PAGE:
The creators of the Campus Community Solidarity Day know what brings communities together: free t-shirts and the chance to meet a friend before the school year ends.
Students from several campus organizations and centers will join together today in the quad to promote diversity and celebrate cultures on campus for the first annual Campus Community Solidarity Day. Organizer Tatiana Bush said that of the many reasons for having the event, hers was one in response to hate crimes.
“This is about ending the year on a good note, bringing the campus together and being about something other than the negative things that have happened this year,” said Bush, a junior political science major and intern at the Student Recruitment and Retention Center (SRRC).
The event will feature t-shirts that participants can decorate with the theme of community in mind, in addition to free body piercing, ice cream and prizes. Attendees will also be encouraged to sign a pledge promising to respect – and continue to respect – all communities on campus.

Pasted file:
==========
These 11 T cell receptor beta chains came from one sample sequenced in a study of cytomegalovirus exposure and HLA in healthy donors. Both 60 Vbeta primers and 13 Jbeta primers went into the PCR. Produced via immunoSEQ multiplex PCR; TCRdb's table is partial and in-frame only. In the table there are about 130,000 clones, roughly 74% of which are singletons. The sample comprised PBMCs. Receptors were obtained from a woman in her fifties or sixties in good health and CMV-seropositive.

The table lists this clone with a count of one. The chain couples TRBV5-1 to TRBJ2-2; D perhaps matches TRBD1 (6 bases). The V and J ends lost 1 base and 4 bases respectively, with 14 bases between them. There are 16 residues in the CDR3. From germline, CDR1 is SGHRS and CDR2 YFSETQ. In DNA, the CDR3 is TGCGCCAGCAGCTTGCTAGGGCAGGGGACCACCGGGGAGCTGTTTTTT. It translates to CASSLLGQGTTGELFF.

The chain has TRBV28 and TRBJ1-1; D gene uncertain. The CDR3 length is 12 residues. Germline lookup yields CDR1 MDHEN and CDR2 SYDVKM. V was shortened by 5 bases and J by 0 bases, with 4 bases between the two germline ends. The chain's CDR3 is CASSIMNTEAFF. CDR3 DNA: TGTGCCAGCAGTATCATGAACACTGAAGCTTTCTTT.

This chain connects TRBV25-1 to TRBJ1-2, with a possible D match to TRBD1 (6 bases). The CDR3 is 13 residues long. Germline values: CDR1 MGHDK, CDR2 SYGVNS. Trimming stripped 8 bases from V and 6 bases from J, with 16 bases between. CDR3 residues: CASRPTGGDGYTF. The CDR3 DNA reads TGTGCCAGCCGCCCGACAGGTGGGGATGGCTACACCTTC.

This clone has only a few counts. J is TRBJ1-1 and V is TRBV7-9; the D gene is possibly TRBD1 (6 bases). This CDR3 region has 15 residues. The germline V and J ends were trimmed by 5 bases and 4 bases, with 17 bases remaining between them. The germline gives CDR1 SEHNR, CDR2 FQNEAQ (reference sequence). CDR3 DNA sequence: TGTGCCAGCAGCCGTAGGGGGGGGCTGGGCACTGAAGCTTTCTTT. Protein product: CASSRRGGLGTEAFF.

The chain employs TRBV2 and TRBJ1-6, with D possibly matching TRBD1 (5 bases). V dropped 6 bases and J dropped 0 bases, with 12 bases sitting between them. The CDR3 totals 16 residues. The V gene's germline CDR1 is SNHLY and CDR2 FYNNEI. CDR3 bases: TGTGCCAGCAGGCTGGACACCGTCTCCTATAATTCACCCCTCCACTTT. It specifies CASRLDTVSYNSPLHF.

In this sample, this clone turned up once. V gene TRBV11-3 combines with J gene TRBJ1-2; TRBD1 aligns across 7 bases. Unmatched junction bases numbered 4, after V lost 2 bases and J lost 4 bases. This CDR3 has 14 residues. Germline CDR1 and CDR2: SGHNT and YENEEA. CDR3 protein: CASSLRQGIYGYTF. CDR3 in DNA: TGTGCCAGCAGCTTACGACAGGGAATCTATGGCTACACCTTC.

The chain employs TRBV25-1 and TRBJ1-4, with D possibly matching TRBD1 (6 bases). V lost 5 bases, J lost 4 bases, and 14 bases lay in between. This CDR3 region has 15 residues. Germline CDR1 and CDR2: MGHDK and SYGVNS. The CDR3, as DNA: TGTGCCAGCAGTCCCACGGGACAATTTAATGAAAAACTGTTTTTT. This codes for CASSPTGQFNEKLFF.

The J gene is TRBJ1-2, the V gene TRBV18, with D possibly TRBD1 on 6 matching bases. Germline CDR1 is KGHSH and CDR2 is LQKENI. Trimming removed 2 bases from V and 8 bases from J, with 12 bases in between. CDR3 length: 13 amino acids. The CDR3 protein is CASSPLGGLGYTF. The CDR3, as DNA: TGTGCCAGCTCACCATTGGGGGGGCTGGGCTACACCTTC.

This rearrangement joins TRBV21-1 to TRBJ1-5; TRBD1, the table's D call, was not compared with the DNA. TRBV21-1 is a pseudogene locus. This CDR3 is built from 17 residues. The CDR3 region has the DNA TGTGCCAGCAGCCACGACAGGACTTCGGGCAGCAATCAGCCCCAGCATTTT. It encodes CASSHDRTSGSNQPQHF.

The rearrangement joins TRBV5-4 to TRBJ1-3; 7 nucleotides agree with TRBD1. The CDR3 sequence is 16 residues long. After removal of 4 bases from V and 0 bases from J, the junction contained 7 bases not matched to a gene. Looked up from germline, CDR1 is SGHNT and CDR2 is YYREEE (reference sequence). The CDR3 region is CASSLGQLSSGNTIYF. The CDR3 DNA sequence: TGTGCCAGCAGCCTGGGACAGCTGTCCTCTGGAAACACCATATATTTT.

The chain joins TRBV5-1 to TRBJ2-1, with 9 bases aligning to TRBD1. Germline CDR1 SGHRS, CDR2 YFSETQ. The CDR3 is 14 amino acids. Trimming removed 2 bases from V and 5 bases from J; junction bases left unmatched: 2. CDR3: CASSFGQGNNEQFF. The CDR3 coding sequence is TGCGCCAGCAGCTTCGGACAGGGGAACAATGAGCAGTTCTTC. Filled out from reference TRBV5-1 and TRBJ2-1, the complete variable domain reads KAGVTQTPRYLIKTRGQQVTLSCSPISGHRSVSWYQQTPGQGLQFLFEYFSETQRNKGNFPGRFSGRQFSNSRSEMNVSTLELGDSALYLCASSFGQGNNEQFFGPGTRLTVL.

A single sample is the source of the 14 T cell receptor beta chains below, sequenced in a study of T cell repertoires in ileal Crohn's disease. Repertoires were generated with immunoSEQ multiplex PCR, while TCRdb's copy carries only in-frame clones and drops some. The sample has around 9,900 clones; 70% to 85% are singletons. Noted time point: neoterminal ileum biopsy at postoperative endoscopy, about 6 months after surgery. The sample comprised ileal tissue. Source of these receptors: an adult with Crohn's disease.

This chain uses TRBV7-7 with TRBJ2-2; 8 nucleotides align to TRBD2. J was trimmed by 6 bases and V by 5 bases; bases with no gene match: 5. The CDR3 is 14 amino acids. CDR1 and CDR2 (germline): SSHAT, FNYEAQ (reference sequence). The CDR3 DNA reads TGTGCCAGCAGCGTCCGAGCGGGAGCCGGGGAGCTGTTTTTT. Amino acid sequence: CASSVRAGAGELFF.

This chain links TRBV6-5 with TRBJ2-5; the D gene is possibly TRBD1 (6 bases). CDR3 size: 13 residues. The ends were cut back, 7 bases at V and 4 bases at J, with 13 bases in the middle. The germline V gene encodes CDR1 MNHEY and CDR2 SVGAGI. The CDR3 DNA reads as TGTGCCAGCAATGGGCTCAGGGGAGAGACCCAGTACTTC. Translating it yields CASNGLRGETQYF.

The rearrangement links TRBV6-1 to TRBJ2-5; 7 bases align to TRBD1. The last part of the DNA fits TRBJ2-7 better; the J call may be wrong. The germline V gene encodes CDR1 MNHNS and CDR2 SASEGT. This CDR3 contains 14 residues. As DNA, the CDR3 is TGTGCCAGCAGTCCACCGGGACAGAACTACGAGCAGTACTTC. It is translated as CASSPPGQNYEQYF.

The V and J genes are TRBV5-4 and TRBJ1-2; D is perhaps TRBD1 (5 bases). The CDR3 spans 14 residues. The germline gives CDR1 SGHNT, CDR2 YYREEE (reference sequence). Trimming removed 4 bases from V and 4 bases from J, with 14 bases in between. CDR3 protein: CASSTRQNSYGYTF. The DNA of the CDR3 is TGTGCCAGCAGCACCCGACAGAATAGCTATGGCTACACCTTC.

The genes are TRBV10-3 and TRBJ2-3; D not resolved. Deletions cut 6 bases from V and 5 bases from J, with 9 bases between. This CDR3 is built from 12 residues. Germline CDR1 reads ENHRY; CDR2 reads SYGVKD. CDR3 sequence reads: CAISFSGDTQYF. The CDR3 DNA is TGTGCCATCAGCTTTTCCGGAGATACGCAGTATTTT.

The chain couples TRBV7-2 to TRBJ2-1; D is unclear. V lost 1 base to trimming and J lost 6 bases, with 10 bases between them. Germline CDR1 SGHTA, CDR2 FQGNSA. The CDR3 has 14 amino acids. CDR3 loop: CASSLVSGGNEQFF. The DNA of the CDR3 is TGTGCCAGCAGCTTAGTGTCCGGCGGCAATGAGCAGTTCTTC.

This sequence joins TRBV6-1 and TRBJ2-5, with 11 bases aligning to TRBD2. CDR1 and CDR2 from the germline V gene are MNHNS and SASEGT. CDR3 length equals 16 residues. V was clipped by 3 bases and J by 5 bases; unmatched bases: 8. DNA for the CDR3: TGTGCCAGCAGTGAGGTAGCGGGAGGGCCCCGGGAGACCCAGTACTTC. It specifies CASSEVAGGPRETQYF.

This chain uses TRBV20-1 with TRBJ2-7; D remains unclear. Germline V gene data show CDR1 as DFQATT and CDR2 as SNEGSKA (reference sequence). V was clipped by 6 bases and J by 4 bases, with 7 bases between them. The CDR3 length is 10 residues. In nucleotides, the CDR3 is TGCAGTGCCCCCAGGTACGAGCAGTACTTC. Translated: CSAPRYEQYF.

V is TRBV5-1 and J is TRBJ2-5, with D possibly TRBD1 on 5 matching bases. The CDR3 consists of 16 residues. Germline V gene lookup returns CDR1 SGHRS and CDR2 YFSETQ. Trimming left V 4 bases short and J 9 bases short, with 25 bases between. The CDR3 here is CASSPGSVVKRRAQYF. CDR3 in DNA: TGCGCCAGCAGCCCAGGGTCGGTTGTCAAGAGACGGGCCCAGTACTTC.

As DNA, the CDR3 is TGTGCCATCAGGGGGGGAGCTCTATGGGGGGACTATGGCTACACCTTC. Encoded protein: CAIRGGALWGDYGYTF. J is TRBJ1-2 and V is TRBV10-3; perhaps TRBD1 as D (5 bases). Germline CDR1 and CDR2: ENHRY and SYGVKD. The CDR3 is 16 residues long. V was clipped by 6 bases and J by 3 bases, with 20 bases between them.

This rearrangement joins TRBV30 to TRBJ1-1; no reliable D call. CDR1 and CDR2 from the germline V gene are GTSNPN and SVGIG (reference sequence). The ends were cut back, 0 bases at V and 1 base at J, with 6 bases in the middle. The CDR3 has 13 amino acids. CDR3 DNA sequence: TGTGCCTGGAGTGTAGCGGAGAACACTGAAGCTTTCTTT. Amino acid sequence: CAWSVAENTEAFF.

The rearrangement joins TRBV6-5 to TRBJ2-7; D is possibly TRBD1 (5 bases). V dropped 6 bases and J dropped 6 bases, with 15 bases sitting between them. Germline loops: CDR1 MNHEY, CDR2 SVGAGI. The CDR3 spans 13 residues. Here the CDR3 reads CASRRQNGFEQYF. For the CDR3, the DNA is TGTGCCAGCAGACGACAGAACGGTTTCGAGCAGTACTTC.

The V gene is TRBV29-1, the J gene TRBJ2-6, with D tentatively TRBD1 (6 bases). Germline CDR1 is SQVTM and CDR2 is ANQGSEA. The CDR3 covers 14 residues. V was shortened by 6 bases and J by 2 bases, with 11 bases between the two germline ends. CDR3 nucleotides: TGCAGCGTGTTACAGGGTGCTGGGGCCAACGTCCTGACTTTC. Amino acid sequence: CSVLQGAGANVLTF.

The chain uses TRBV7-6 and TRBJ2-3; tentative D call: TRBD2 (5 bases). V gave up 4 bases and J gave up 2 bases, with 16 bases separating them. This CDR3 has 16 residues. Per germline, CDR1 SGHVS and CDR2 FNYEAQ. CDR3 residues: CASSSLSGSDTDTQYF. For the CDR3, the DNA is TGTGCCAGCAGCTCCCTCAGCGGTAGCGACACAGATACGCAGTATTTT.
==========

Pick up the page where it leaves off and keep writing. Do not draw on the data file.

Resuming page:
“We’ll talk about the events that happened this year and band together as a community,” said Shauna Madison, a junior sociology and African American studies major. “Making t-shirts is a great way to do this. We’ll actually be creating something together.”
Collaborators and contributors include the SRRC, the Lesbian Gay Bisexual Transgender Resource Center, the Cross Cultural Center, the Black Student Union, the Women’s Resources and Research Center, the Outreach Assembly, National Council of Negro Women and the Ethnic and Cultural Affairs Commission.
“Basically everyone we could find that wanted to be a part of it will be there,” Bush said. “We’ll be accentuating on all that we have here [at UC Davis].”
For many communities, the event will be particularly meaningful in lieu of a traumatic year. Sheri Atkinson, director of the LGBTRC said that members of the LGBTIQ community faced many different kinds of hateful acts, but that an event with many campus groups would contribute public awareness and acceptance.
“This is a chance to show that we’re going to stay strong and come together as multiple communities,” Atkinson said.
Madison mirrored this sentiment, stating that a large event with many campus communities could lead to improvements.
“Knowing how the community is affected could change the way people treat others,” she said. “It won’t change people’s lives dramatically, but small change can lead to bigger change in the future.”
LAUREN STEUSSY can be reached at firstname.lastname@example.org.